Everyone will make mistakes and face obstacles in their career, and that's normal; it's part of growing and learning.
As you mentioned, your main focus is supporting clients on policy and regulation in the digital, telecoms, and media sectors. What do you see as the broad trends in digital policy in 2023?
In the last few years in Europe there have been many ambitious digital and platform-related regulations, so a lot has already changed already. I think that in the rest of 2023 and going forwards, we will continue to see developments in several areas, most prominently with the increased scrutiny around AI and especially generative AI; a focus on network deployment to achieve the EU's digital connectivity goals; more attention on data flows, handling and data protection; further assessment of the impact that technology can have on carbon emissions; and, lastly, an interest in virtual worlds such as the metaverse. I don’t think that any of these big topics are likely to go away anytime soon.
You are now part of the 8th edition of WIL Europe's Women Talent Pool (WTP) leadershp programme, which aims to train and promote a new generation of female leaders in Europe. What would you say has been your most defining moment on the programme to date?
I joined the WTP programme in March and it is already very difficult to pick one defining moment. Over the past few months, we have been lucky to have been trained and mentored by some incredible women who have shared their knowledge and experiences from their professional careers in a very open and honest way. One moment that really stood out was WIL's annual event in Rome in June, an event with an incredible line-up of speakers in an outstanding location and the first time that our cohort had all met in person. It was useful to build on each other's experiences and advice and a great opportunity to connect and become part of a network of women who share similar career aspirations. It was an invaluable experience for my professional growth, but also for my personal growth and well-being.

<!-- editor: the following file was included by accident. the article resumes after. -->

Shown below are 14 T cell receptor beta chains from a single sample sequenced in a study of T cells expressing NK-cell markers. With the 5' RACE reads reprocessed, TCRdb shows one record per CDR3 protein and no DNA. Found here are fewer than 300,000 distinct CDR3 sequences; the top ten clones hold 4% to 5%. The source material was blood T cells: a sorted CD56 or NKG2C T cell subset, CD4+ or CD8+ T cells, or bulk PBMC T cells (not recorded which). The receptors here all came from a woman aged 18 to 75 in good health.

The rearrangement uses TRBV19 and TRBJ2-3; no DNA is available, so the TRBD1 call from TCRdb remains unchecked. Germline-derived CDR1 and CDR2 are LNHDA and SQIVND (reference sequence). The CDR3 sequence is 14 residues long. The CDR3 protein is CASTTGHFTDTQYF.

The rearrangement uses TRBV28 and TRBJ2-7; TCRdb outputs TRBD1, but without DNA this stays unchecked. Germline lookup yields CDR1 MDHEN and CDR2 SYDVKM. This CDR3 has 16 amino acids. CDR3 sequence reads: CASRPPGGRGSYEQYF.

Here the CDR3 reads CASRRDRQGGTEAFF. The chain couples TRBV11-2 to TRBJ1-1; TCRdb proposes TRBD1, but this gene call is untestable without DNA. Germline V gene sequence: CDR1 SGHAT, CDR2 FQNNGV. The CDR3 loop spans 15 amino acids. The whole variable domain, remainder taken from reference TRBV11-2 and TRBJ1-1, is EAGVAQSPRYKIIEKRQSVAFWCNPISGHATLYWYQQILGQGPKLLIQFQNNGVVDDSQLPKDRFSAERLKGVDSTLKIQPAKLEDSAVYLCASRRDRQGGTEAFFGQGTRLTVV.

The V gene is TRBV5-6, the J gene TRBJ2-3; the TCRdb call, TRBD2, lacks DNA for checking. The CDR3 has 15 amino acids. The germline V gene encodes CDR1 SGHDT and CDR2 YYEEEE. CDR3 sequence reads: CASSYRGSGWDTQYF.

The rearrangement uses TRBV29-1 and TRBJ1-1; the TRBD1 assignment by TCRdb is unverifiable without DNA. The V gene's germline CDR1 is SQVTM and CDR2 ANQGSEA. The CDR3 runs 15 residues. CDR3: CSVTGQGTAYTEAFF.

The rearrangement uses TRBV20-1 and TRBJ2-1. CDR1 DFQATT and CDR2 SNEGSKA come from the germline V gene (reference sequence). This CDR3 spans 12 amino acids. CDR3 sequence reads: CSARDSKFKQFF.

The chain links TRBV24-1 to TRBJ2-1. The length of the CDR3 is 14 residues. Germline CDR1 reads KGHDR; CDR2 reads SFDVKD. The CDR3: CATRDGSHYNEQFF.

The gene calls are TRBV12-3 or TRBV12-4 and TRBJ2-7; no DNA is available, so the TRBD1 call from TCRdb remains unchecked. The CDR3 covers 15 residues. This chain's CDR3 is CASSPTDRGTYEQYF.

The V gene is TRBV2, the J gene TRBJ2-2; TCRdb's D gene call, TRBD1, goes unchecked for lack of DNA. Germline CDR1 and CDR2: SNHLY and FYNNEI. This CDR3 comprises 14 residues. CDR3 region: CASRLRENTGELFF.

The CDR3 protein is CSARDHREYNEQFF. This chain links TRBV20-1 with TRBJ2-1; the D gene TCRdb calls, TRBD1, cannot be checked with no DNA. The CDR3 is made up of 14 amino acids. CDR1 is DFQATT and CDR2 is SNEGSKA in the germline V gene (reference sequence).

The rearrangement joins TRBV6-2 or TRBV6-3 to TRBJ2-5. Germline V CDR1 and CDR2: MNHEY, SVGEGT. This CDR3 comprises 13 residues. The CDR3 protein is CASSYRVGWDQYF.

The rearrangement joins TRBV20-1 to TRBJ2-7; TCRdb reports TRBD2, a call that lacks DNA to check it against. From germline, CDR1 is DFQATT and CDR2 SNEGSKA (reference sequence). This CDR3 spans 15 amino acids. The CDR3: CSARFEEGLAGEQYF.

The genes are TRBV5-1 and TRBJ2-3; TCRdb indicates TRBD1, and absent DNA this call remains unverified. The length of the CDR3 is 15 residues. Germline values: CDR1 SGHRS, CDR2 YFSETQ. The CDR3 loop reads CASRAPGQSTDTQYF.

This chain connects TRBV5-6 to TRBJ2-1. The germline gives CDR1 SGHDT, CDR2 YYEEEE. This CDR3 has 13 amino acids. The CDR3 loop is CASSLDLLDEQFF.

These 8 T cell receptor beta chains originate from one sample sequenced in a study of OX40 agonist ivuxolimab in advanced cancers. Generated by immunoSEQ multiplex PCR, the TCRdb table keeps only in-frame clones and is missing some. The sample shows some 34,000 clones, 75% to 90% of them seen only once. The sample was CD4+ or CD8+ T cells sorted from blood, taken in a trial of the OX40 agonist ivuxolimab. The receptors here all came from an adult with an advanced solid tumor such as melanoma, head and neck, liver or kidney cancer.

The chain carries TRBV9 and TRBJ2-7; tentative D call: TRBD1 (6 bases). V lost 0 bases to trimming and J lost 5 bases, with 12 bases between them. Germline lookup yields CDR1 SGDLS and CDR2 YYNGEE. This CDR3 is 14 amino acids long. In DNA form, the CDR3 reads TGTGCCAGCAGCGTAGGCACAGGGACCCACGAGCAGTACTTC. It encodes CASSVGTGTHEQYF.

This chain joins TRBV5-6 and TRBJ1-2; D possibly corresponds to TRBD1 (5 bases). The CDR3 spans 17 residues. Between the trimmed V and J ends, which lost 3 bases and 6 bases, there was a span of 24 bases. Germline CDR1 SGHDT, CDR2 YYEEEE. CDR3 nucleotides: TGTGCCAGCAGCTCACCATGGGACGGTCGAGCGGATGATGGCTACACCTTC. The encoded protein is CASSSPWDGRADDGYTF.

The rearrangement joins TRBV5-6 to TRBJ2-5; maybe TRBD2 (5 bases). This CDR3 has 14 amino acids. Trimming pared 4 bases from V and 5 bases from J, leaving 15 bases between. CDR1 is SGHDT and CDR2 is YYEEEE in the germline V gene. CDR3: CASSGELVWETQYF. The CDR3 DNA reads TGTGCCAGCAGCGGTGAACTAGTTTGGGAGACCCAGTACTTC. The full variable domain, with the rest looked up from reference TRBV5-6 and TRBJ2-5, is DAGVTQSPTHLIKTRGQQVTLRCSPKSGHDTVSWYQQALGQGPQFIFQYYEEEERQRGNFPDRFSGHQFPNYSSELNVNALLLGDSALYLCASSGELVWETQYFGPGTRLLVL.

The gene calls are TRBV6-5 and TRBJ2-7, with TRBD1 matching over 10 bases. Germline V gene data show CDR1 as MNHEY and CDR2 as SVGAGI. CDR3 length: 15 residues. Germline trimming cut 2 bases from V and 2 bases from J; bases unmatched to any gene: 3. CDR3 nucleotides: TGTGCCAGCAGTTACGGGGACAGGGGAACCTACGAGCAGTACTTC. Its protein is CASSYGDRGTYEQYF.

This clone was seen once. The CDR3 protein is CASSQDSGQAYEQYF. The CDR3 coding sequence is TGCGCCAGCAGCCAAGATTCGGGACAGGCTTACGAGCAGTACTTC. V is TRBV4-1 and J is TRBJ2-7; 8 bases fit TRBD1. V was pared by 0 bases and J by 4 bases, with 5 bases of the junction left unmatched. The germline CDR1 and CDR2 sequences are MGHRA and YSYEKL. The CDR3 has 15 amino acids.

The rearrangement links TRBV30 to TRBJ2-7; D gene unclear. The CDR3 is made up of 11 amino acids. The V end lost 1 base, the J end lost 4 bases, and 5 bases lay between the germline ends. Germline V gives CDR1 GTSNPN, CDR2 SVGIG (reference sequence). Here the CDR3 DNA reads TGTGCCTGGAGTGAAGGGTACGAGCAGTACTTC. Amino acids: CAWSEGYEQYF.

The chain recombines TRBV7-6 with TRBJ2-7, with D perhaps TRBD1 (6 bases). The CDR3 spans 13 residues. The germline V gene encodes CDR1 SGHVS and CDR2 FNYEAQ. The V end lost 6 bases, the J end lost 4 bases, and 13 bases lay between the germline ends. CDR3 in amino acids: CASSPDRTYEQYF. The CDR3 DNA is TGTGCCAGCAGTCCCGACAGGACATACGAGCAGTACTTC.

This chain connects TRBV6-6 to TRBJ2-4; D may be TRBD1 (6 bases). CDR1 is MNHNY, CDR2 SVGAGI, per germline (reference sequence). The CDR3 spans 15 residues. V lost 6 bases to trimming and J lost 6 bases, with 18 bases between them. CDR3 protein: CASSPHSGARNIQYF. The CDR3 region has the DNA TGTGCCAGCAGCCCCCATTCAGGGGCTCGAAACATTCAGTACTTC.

What change or movement would you like to see on gender equality in your sector?
I have been fortunate in my career to work with and be inspired by brilliant women. But when it comes to gender equality in public affairs, I think more needs to be done. A 2022 survey of women in public affairs found that more than 50 per cent of women don't feel that their company is transparent about career progression and pay, and women working in public affairs still don't see that they are paid the same as their male colleagues. According to the survey, only half of public affairs employers in both the public and private sectors publish their maternity policies and only a third of them publish their gender pay gap. This lack of transparency certainly exacerbates existing gender gaps. However, in my view gender equality shouldn't be a box-ticking exercise for businesses to thrive. Instead, employers need to create a workplace that actively promotes diversity and equality because it benefits everyone. It's not just about getting the right people in the room. You need to include them in discussions, you need to take their advice and perspective on board, and you really need to create a truly inclusive environment.
Gender equality shouldn't be a box-ticking exercise for businesses to thrive. Instead, employers need to create a workplace that actively promotes diversity and equality because it benefits everyone.
And finally, the ultimate question (at least if you ask people abroad about Italian food): Pizza or pasta, and which is your favourite?
I'm Italian so these are obviously a staple for me! It’s really a difficult choice to make, but I would go for pasta. My ultimate favourite is homemade gnocchi and, as I am from Calabria, I also like to add a little bit of chilly.
Video edited by Claudia Heard